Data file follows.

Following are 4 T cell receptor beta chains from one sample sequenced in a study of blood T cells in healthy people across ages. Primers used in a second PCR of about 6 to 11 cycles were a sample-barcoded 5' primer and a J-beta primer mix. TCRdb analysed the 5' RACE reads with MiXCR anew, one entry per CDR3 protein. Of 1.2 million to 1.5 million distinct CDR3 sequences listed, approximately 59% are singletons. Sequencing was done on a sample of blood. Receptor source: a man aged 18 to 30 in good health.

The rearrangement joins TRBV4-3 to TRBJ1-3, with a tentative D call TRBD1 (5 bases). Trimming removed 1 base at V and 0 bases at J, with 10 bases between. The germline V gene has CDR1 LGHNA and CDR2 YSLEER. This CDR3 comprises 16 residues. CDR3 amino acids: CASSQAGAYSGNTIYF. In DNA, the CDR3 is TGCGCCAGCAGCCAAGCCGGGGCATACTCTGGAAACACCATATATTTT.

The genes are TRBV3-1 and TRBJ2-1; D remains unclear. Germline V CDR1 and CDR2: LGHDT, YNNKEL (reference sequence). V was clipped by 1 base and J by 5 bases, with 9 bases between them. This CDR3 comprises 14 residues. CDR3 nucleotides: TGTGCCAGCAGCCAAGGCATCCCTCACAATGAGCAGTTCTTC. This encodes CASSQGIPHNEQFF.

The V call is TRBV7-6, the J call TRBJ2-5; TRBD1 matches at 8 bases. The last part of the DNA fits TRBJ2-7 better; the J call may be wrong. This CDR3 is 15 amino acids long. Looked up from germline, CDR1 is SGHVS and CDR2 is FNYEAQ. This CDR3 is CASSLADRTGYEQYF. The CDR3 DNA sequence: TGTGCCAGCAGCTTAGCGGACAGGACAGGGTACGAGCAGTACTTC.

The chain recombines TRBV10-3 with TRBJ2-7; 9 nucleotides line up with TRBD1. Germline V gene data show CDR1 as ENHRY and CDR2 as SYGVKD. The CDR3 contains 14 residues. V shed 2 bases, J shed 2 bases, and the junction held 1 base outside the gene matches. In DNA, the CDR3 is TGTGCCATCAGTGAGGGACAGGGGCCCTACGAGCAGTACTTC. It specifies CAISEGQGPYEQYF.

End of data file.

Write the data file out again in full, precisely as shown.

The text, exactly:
Following are 4 T cell receptor beta chains from one sample sequenced in a study of blood T cells in healthy people across ages. Primers used in a second PCR of about 6 to 11 cycles were a sample-barcoded 5' primer and a J-beta primer mix. TCRdb analysed the 5' RACE reads with MiXCR anew, one entry per CDR3 protein. Of 1.2 million to 1.5 million distinct CDR3 sequences listed, approximately 59% are singletons. Sequencing was done on a sample of blood. Receptor source: a man aged 18 to 30 in good health.

The rearrangement joins TRBV4-3 to TRBJ1-3, with a tentative D call TRBD1 (5 bases). Trimming removed 1 base at V and 0 bases at J, with 10 bases between. The germline V gene has CDR1 LGHNA and CDR2 YSLEER. This CDR3 comprises 16 residues. CDR3 amino acids: CASSQAGAYSGNTIYF. In DNA, the CDR3 is TGCGCCAGCAGCCAAGCCGGGGCATACTCTGGAAACACCATATATTTT.

The genes are TRBV3-1 and TRBJ2-1; D remains unclear. Germline V CDR1 and CDR2: LGHDT, YNNKEL (reference sequence). V was clipped by 1 base and J by 5 bases, with 9 bases between them. This CDR3 comprises 14 residues. CDR3 nucleotides: TGTGCCAGCAGCCAAGGCATCCCTCACAATGAGCAGTTCTTC. This encodes CASSQGIPHNEQFF.

The V call is TRBV7-6, the J call TRBJ2-5; TRBD1 matches at 8 bases. The last part of the DNA fits TRBJ2-7 better; the J call may be wrong. This CDR3 is 15 amino acids long. Looked up from germline, CDR1 is SGHVS and CDR2 is FNYEAQ. This CDR3 is CASSLADRTGYEQYF. The CDR3 DNA sequence: TGTGCCAGCAGCTTAGCGGACAGGACAGGGTACGAGCAGTACTTC.

The chain recombines TRBV10-3 with TRBJ2-7; 9 nucleotides line up with TRBD1. Germline V gene data show CDR1 as ENHRY and CDR2 as SYGVKD. The CDR3 contains 14 residues. V shed 2 bases, J shed 2 bases, and the junction held 1 base outside the gene matches. In DNA, the CDR3 is TGTGCCATCAGTGAGGGACAGGGGCCCTACGAGCAGTACTTC. It specifies CAISEGQGPYEQYF.